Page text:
Is there a performance hit for using a u32 on an x64 chip?

Ah, makes sense. Sounds like the cat is out of the bag. Up to you whether to keep the code online, but if you do you may get other Euler types messaging you in the future. :slightly_smiling_face:

I'm thinking on it.

I have a bit of a philosophical problem with the idea of hiding the solutions.

Surely the reward for such a challenge, like all kind of problems in mathematics and elsewhere, is in the thinking about it, coming up with a solution oneself, or at least reaching an understanding of how it works.

We are not about to hide all of mathematics because it's better people work it out for themselves!

In a similar vein I first encountered the Fast Fourier Transform as BASIC source code published in some magazine. Despite years of exposure to maths and Fourier Analysis at uni this code made no sense to me at all. It was insane. How could all that bit-reversal stuff possibly produce a useful result? I could not related it to any maths we had done.

It was two decades later when I woke up with a start in the night and realized how the FFT works. I had to jump out of bed and write my own FFT from scratch before I forgot!

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Just to spell it out, here's some of the most important tradeoffs for choosing between 32 and 64-bit arithmetic, if you're running on a 64-bit machine:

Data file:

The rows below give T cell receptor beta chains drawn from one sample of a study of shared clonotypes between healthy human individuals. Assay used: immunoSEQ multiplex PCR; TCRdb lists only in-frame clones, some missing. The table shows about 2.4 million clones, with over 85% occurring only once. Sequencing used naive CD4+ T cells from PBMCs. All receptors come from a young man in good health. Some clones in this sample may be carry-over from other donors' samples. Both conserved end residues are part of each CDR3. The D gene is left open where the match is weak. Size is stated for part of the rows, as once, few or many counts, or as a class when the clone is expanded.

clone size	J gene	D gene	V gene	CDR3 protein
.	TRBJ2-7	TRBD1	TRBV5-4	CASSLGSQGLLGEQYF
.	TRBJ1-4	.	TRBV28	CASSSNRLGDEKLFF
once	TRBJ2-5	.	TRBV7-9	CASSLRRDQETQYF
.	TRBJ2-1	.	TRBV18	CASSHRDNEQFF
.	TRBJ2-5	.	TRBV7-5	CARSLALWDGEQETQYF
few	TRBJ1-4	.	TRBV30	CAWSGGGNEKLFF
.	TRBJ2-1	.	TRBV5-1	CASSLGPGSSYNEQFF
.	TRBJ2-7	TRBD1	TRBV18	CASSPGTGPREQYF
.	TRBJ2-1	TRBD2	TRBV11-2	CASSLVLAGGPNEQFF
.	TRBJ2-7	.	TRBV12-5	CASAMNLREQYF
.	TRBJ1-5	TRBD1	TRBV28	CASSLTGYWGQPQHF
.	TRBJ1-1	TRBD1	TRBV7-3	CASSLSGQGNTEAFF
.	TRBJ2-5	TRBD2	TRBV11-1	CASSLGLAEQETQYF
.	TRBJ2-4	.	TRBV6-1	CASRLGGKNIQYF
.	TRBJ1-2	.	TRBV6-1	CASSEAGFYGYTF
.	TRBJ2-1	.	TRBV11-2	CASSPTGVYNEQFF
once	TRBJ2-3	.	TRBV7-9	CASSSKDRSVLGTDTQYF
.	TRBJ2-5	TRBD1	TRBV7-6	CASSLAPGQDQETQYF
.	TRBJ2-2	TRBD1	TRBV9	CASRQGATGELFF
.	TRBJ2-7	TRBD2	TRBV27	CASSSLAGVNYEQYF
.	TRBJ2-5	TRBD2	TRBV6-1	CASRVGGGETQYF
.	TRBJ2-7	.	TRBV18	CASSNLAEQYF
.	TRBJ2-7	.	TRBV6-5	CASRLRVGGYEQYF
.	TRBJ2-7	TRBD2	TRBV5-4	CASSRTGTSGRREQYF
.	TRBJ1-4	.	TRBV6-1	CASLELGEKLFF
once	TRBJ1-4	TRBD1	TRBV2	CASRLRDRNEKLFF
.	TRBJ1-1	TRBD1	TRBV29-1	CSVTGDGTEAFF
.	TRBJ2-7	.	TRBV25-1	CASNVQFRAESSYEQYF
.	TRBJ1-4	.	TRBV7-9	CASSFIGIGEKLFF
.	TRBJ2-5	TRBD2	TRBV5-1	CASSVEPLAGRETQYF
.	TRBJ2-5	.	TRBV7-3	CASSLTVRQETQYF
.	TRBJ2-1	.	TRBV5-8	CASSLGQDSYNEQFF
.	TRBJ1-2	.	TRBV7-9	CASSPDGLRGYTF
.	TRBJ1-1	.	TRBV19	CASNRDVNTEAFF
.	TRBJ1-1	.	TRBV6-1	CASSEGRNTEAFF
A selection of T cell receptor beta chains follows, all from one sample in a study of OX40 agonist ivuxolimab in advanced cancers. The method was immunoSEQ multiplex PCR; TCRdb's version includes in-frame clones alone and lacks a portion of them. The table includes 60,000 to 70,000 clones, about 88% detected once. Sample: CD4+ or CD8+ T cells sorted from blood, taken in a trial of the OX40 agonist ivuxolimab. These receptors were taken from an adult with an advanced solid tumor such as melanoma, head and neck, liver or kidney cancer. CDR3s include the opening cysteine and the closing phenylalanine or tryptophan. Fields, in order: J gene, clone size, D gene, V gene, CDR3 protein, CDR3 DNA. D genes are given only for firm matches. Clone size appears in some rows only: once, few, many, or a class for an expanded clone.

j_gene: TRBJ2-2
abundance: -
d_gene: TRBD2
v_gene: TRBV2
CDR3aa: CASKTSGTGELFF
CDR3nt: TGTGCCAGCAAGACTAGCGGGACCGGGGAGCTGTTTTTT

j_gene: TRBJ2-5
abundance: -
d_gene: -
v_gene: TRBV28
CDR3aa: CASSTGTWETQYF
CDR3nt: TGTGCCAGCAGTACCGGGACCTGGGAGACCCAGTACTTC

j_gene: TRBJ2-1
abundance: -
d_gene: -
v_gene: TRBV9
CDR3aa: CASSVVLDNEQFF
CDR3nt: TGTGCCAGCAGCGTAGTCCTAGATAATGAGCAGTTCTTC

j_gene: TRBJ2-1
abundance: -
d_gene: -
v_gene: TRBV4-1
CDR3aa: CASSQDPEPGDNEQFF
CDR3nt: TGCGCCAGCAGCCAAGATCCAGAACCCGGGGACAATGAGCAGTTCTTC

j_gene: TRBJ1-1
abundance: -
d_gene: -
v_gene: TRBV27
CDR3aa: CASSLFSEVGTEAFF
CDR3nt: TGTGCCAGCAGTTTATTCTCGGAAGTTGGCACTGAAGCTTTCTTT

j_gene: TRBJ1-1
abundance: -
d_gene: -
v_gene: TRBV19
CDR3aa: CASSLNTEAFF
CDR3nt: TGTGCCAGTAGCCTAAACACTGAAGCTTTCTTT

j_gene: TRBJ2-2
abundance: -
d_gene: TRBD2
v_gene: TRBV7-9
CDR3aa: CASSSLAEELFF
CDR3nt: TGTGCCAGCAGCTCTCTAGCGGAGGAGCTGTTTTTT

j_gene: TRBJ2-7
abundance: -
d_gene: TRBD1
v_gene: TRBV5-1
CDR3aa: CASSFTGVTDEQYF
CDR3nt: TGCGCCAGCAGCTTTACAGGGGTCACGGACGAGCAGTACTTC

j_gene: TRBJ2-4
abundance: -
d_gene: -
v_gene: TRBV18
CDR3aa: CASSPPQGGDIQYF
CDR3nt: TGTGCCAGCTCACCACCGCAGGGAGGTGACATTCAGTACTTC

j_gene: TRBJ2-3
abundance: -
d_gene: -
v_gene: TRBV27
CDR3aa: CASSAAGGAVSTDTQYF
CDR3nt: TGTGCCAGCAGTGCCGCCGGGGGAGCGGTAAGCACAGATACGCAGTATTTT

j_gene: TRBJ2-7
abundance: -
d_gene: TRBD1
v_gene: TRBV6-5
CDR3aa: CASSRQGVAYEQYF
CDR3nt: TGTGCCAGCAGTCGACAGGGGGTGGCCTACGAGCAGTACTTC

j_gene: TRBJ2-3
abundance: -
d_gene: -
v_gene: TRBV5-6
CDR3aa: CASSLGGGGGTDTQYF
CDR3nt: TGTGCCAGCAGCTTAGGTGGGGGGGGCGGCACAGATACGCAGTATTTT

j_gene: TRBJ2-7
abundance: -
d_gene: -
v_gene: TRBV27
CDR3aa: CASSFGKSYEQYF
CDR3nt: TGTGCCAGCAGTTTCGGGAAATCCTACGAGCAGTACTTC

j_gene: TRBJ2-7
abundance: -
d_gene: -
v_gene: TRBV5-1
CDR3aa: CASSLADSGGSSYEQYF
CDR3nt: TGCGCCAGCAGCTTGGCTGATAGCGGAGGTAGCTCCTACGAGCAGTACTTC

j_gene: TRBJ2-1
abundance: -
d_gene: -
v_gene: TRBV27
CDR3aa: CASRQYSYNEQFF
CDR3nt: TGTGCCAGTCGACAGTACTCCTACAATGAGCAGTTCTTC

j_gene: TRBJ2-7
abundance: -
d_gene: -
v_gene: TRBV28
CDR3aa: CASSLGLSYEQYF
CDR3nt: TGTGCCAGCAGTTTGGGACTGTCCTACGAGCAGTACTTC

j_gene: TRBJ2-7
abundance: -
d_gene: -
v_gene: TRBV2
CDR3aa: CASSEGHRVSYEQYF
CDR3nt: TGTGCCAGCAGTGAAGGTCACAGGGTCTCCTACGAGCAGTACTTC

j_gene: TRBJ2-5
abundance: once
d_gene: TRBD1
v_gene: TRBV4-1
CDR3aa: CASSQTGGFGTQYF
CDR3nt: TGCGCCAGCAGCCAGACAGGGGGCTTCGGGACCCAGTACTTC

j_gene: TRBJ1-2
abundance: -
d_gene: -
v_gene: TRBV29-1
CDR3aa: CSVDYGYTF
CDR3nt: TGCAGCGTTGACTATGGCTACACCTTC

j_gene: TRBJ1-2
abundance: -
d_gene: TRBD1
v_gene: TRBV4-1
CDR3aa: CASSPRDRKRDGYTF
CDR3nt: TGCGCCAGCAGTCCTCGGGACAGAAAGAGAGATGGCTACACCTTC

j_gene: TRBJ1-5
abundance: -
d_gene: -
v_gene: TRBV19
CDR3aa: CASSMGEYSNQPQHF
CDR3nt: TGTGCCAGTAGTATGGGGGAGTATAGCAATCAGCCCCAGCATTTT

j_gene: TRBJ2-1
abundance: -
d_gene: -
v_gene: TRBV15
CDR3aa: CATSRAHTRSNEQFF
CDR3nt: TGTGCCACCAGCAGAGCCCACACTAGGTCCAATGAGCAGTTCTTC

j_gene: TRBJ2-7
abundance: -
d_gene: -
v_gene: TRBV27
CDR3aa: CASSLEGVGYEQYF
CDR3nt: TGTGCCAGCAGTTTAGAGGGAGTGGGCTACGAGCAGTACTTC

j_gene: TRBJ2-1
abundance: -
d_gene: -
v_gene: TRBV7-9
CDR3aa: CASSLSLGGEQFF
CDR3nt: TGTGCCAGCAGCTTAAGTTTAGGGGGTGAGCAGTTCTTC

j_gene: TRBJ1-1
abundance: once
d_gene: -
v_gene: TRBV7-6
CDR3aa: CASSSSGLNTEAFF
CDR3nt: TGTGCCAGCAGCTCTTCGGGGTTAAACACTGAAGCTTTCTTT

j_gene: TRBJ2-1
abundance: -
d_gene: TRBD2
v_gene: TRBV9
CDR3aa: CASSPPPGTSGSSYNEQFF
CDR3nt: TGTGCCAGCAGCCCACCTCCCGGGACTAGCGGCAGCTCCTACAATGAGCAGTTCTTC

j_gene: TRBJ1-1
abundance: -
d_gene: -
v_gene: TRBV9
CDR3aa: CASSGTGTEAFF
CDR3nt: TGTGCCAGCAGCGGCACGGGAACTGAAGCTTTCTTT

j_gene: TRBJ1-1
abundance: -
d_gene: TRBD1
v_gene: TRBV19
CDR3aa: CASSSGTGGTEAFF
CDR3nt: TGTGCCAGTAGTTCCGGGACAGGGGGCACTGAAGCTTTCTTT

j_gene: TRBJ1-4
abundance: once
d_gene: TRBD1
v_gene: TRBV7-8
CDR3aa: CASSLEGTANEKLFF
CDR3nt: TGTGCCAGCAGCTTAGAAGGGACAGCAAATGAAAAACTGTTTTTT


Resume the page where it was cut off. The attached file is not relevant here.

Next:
Reasons to use 64-bit numbers:

  • you can store bigger numbers
  • there's no need to emulate integer overflow in software (by AND-ing with 0x00000000FFFFFFFF, or by being forced to use special instructions)
    • This isn't as big of a deal in Rust as it is in C, because Rust iterators don't normally use integer types. Slice and Vector iterators use pointers, and they use an intrinsic called ptr::offset that will trigger Undefined Behaviour if you run outside of the allocation (which includes overflow).

Reasons to use 32-bit numbers:

  • uses less memory
    • bandwidth and cache
    • space
  • more items processed in a single SIMD operation
  • x64 can do 32-bit operations pretty easily, while ia32 does a poorer job on 64-bit operations

And let's not discuss Project Euler's policies. It's super off-topic.

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